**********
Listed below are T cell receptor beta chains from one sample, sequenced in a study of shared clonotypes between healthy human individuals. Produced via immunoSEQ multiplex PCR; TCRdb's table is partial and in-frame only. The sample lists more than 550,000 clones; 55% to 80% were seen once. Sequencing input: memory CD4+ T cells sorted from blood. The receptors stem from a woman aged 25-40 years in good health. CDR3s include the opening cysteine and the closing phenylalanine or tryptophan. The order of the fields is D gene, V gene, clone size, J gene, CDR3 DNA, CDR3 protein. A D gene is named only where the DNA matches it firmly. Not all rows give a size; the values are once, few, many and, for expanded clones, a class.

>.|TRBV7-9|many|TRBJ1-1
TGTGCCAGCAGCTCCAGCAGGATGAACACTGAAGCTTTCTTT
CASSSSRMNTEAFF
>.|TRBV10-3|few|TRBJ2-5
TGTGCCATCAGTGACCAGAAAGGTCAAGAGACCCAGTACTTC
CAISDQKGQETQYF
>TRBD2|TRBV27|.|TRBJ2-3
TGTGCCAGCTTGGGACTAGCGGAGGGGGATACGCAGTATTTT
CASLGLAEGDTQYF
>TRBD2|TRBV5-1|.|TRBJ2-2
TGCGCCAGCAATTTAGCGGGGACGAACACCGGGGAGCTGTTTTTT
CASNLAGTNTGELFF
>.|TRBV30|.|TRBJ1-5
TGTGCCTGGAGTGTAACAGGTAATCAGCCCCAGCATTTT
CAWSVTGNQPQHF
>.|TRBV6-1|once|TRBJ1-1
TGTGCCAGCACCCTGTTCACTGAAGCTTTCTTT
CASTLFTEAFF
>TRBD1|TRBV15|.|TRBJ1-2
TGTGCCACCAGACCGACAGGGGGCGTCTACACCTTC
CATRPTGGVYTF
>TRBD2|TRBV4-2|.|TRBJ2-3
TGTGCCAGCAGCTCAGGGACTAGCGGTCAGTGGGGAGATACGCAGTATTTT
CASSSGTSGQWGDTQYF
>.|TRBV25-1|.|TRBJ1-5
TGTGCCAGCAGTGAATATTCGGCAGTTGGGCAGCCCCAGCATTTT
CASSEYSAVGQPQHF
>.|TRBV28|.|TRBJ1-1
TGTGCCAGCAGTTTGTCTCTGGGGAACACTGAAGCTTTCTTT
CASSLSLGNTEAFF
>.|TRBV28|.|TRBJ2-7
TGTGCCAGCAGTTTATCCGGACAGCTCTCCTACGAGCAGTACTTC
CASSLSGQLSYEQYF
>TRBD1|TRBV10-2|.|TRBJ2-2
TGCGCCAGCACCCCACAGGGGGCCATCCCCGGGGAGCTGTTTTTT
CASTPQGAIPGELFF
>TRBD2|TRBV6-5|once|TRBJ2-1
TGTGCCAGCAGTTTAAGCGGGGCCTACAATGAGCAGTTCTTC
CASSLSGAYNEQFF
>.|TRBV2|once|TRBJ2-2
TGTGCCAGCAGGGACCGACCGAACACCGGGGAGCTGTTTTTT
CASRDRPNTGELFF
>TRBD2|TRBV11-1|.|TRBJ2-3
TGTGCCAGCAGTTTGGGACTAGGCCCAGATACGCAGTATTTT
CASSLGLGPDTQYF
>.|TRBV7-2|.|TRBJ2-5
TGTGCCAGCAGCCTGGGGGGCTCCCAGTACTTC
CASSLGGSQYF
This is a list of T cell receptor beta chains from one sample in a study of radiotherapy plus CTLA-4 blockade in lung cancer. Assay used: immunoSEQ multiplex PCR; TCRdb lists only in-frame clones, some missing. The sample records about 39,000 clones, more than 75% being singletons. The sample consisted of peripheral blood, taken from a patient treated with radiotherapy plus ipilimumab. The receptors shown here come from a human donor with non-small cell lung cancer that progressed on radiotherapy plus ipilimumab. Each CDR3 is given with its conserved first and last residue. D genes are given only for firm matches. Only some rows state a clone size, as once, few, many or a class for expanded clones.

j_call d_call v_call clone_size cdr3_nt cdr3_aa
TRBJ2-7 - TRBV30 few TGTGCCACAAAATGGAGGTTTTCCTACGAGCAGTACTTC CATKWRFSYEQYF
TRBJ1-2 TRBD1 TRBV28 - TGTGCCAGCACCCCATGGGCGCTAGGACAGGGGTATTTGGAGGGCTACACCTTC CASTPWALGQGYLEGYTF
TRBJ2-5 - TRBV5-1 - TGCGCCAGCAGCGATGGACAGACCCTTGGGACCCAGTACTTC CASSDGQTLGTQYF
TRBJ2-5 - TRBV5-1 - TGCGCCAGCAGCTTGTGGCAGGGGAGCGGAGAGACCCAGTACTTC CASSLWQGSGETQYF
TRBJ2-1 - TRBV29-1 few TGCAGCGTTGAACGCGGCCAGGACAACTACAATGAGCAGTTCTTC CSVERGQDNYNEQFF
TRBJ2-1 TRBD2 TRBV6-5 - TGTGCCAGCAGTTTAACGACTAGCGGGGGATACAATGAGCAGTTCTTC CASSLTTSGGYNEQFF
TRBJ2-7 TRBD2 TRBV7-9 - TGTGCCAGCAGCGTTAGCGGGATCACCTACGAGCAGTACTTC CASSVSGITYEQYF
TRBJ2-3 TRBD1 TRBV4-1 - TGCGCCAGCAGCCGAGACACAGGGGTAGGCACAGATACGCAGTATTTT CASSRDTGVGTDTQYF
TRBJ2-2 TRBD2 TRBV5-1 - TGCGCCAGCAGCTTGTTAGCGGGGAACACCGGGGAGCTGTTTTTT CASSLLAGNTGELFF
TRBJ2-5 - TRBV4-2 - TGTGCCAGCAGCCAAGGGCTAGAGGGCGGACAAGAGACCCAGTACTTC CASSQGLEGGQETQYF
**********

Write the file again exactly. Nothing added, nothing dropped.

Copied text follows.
Listed below are T cell receptor beta chains from one sample, sequenced in a study of shared clonotypes between healthy human individuals. Produced via immunoSEQ multiplex PCR; TCRdb's table is partial and in-frame only. The sample lists more than 550,000 clones; 55% to 80% were seen once. Sequencing input: memory CD4+ T cells sorted from blood. The receptors stem from a woman aged 25-40 years in good health. CDR3s include the opening cysteine and the closing phenylalanine or tryptophan. The order of the fields is D gene, V gene, clone size, J gene, CDR3 DNA, CDR3 protein. A D gene is named only where the DNA matches it firmly. Not all rows give a size; the values are once, few, many and, for expanded clones, a class.

>.|TRBV7-9|many|TRBJ1-1
TGTGCCAGCAGCTCCAGCAGGATGAACACTGAAGCTTTCTTT
CASSSSRMNTEAFF
>.|TRBV10-3|few|TRBJ2-5
TGTGCCATCAGTGACCAGAAAGGTCAAGAGACCCAGTACTTC
CAISDQKGQETQYF
>TRBD2|TRBV27|.|TRBJ2-3
TGTGCCAGCTTGGGACTAGCGGAGGGGGATACGCAGTATTTT
CASLGLAEGDTQYF
>TRBD2|TRBV5-1|.|TRBJ2-2
TGCGCCAGCAATTTAGCGGGGACGAACACCGGGGAGCTGTTTTTT
CASNLAGTNTGELFF
>.|TRBV30|.|TRBJ1-5
TGTGCCTGGAGTGTAACAGGTAATCAGCCCCAGCATTTT
CAWSVTGNQPQHF
>.|TRBV6-1|once|TRBJ1-1
TGTGCCAGCACCCTGTTCACTGAAGCTTTCTTT
CASTLFTEAFF
>TRBD1|TRBV15|.|TRBJ1-2
TGTGCCACCAGACCGACAGGGGGCGTCTACACCTTC
CATRPTGGVYTF
>TRBD2|TRBV4-2|.|TRBJ2-3
TGTGCCAGCAGCTCAGGGACTAGCGGTCAGTGGGGAGATACGCAGTATTTT
CASSSGTSGQWGDTQYF
>.|TRBV25-1|.|TRBJ1-5
TGTGCCAGCAGTGAATATTCGGCAGTTGGGCAGCCCCAGCATTTT
CASSEYSAVGQPQHF
>.|TRBV28|.|TRBJ1-1
TGTGCCAGCAGTTTGTCTCTGGGGAACACTGAAGCTTTCTTT
CASSLSLGNTEAFF
>.|TRBV28|.|TRBJ2-7
TGTGCCAGCAGTTTATCCGGACAGCTCTCCTACGAGCAGTACTTC
CASSLSGQLSYEQYF
>TRBD1|TRBV10-2|.|TRBJ2-2
TGCGCCAGCACCCCACAGGGGGCCATCCCCGGGGAGCTGTTTTTT
CASTPQGAIPGELFF
>TRBD2|TRBV6-5|once|TRBJ2-1
TGTGCCAGCAGTTTAAGCGGGGCCTACAATGAGCAGTTCTTC
CASSLSGAYNEQFF
>.|TRBV2|once|TRBJ2-2
TGTGCCAGCAGGGACCGACCGAACACCGGGGAGCTGTTTTTT
CASRDRPNTGELFF
>TRBD2|TRBV11-1|.|TRBJ2-3
TGTGCCAGCAGTTTGGGACTAGGCCCAGATACGCAGTATTTT
CASSLGLGPDTQYF
>.|TRBV7-2|.|TRBJ2-5
TGTGCCAGCAGCCTGGGGGGCTCCCAGTACTTC
CASSLGGSQYF
This is a list of T cell receptor beta chains from one sample in a study of radiotherapy plus CTLA-4 blockade in lung cancer. Assay used: immunoSEQ multiplex PCR; TCRdb lists only in-frame clones, some missing. The sample records about 39,000 clones, more than 75% being singletons. The sample consisted of peripheral blood, taken from a patient treated with radiotherapy plus ipilimumab. The receptors shown here come from a human donor with non-small cell lung cancer that progressed on radiotherapy plus ipilimumab. Each CDR3 is given with its conserved first and last residue. D genes are given only for firm matches. Only some rows state a clone size, as once, few, many or a class for expanded clones.

j_call d_call v_call clone_size cdr3_nt cdr3_aa
TRBJ2-7 - TRBV30 few TGTGCCACAAAATGGAGGTTTTCCTACGAGCAGTACTTC CATKWRFSYEQYF
TRBJ1-2 TRBD1 TRBV28 - TGTGCCAGCACCCCATGGGCGCTAGGACAGGGGTATTTGGAGGGCTACACCTTC CASTPWALGQGYLEGYTF
TRBJ2-5 - TRBV5-1 - TGCGCCAGCAGCGATGGACAGACCCTTGGGACCCAGTACTTC CASSDGQTLGTQYF
TRBJ2-5 - TRBV5-1 - TGCGCCAGCAGCTTGTGGCAGGGGAGCGGAGAGACCCAGTACTTC CASSLWQGSGETQYF
TRBJ2-1 - TRBV29-1 few TGCAGCGTTGAACGCGGCCAGGACAACTACAATGAGCAGTTCTTC CSVERGQDNYNEQFF
TRBJ2-1 TRBD2 TRBV6-5 - TGTGCCAGCAGTTTAACGACTAGCGGGGGATACAATGAGCAGTTCTTC CASSLTTSGGYNEQFF
TRBJ2-7 TRBD2 TRBV7-9 - TGTGCCAGCAGCGTTAGCGGGATCACCTACGAGCAGTACTTC CASSVSGITYEQYF
TRBJ2-3 TRBD1 TRBV4-1 - TGCGCCAGCAGCCGAGACACAGGGGTAGGCACAGATACGCAGTATTTT CASSRDTGVGTDTQYF
TRBJ2-2 TRBD2 TRBV5-1 - TGCGCCAGCAGCTTGTTAGCGGGGAACACCGGGGAGCTGTTTTTT CASSLLAGNTGELFF
TRBJ2-5 - TRBV4-2 - TGTGCCAGCAGCCAAGGGCTAGAGGGCGGACAAGAGACCCAGTACTTC CASSQGLEGGQETQYF